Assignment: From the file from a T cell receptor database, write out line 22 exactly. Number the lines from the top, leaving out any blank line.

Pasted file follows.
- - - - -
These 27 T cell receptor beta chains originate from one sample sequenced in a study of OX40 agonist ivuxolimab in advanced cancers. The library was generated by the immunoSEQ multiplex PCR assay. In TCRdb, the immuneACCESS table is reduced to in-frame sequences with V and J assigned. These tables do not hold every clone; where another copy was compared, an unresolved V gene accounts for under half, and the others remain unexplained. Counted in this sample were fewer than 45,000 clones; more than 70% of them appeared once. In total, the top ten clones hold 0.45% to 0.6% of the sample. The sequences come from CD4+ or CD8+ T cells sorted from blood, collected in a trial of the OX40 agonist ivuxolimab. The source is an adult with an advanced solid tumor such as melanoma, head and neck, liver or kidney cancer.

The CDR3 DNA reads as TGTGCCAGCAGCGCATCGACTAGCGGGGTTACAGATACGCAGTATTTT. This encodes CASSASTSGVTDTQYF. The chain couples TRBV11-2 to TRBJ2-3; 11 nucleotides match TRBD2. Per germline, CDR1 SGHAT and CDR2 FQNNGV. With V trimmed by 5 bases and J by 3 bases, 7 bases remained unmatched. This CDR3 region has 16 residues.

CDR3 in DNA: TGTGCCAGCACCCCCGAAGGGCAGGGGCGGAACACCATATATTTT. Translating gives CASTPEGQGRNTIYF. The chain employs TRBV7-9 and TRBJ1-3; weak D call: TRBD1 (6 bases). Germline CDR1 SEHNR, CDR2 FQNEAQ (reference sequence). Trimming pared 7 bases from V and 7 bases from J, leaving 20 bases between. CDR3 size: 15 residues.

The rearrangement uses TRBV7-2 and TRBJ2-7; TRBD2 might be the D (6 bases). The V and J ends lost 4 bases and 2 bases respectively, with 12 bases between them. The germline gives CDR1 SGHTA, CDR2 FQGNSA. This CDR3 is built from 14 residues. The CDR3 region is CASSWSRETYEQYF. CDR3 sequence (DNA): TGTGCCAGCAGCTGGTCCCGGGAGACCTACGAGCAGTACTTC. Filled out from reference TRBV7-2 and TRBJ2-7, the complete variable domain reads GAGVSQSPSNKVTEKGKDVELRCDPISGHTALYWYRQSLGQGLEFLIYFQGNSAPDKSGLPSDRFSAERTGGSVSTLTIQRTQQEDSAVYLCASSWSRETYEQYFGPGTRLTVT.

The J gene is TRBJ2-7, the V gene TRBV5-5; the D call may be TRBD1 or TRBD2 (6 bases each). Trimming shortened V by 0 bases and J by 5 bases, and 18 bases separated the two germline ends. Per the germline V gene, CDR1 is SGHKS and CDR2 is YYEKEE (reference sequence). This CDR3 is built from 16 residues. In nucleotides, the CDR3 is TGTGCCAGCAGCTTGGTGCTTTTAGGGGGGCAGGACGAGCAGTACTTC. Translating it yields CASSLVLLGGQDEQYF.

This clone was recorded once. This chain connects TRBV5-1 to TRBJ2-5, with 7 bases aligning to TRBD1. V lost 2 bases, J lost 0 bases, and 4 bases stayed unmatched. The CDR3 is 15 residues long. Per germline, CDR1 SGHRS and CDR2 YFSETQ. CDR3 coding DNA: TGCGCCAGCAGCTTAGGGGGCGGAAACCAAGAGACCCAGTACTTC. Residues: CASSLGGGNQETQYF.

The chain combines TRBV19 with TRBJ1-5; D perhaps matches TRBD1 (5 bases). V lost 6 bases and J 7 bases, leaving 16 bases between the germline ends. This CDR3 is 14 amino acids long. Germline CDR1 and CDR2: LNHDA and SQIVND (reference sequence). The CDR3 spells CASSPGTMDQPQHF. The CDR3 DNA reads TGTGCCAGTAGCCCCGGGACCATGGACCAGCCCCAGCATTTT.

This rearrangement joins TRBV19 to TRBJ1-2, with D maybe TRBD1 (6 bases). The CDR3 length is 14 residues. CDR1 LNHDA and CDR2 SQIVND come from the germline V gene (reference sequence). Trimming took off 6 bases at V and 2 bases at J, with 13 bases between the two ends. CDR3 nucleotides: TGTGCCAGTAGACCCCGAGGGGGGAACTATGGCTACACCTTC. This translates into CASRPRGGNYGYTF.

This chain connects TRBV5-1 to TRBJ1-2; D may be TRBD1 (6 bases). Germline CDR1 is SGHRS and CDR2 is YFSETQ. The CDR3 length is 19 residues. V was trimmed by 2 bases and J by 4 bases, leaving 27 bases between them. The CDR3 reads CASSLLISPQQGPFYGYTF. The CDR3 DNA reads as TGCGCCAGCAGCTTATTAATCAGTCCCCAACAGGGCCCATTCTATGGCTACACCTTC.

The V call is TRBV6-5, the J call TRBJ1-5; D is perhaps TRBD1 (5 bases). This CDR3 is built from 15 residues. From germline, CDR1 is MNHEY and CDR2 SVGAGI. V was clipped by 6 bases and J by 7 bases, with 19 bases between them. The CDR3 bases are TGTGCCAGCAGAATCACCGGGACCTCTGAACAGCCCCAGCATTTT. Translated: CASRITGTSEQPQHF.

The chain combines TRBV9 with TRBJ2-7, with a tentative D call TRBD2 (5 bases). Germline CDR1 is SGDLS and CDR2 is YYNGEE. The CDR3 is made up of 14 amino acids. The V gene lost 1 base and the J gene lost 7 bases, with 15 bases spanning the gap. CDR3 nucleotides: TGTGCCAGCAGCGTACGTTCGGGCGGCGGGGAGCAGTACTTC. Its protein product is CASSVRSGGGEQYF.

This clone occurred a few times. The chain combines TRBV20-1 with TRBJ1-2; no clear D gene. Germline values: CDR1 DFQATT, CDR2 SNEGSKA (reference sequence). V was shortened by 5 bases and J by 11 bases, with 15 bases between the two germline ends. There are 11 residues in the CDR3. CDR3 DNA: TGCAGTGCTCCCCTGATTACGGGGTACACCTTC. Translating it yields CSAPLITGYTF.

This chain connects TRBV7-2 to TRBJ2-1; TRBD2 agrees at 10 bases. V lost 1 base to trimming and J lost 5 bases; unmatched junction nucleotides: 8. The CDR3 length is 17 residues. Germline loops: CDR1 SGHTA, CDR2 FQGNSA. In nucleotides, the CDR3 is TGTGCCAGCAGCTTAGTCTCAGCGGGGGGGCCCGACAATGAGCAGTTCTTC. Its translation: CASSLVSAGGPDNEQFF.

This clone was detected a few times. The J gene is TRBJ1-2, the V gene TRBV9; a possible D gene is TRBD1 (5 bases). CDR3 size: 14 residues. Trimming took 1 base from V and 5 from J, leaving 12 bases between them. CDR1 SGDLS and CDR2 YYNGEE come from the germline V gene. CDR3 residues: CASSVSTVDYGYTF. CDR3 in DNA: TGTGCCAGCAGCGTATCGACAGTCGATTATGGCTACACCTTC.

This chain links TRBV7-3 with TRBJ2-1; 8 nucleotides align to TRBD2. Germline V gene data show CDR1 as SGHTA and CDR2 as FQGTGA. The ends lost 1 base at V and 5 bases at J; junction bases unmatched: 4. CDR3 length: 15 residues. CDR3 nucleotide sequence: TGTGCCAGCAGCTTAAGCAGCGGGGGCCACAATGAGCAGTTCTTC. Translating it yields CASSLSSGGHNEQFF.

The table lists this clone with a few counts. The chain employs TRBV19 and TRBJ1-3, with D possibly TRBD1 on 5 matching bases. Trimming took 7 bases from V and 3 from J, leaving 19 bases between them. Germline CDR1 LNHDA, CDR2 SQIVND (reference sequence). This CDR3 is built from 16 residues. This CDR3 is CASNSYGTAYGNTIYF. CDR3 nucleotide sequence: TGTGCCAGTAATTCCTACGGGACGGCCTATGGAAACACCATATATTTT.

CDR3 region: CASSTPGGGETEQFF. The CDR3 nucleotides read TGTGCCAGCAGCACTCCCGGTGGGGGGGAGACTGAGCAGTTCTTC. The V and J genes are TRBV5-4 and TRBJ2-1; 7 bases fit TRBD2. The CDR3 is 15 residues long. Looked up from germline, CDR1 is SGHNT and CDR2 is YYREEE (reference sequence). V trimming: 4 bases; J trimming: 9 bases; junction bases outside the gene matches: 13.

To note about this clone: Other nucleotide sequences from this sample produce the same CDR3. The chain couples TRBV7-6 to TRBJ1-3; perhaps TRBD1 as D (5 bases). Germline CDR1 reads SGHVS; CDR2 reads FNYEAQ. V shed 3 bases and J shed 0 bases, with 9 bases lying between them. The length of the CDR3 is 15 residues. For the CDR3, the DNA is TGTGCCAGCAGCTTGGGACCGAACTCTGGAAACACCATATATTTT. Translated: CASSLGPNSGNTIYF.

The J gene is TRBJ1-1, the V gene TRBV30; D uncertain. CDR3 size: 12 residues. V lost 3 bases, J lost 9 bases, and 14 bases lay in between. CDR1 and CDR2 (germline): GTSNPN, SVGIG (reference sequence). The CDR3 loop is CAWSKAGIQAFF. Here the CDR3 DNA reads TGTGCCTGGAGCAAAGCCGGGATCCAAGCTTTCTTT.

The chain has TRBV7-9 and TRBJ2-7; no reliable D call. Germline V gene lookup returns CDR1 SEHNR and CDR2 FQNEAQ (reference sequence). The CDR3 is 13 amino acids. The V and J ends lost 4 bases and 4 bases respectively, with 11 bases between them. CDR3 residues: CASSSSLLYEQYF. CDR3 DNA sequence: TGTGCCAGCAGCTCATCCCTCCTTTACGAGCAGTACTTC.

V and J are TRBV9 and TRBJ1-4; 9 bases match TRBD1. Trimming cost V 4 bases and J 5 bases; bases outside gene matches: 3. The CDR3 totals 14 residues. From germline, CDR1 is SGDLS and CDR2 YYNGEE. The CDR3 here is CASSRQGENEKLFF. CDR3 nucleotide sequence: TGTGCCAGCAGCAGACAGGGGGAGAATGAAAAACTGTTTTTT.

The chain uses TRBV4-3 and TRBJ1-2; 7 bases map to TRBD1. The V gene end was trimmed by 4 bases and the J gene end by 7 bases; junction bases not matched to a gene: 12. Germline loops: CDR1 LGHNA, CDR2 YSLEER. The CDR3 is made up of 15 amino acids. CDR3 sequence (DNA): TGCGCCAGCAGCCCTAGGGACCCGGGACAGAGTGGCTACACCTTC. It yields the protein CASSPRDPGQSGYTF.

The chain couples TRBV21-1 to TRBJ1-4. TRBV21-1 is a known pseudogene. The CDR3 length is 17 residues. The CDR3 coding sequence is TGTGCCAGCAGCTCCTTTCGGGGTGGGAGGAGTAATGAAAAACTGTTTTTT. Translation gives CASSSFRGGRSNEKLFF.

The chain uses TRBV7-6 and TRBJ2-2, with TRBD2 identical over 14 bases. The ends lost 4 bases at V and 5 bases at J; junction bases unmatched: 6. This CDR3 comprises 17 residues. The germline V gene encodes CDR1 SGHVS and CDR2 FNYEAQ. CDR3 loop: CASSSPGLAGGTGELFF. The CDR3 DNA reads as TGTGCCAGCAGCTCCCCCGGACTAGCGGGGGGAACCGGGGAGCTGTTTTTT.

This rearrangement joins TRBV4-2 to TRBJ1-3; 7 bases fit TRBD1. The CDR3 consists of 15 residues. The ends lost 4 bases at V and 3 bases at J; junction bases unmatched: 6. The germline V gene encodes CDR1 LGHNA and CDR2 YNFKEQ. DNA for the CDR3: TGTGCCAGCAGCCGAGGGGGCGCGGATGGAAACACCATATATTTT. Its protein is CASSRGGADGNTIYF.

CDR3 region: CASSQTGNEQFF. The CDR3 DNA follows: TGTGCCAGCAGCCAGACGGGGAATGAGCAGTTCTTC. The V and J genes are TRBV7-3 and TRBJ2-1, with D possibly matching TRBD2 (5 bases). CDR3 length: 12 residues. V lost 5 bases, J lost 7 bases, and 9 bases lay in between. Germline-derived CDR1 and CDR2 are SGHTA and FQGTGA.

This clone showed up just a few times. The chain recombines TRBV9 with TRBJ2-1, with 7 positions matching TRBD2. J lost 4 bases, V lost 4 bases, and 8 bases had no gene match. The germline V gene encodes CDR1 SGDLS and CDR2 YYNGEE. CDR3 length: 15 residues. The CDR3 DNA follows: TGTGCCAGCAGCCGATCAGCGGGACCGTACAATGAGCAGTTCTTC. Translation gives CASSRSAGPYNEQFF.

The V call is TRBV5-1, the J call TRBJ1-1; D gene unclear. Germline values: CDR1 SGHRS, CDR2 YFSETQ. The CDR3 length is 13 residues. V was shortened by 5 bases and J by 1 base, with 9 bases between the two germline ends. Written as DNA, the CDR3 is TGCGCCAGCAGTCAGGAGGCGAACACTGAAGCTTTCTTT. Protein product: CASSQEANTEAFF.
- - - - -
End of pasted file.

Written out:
The chain uses TRBV4-3 and TRBJ1-2; 7 bases map to TRBD1. The V gene end was trimmed by 4 bases and the J gene end by 7 bases; junction bases not matched to a gene: 12. Germline loops: CDR1 LGHNA, CDR2 YSLEER. The CDR3 is made up of 15 amino acids. CDR3 sequence (DNA): TGCGCCAGCAGCCCTAGGGACCCGGGACAGAGTGGCTACACCTTC. It yields the protein CASSPRDPGQSGYTF.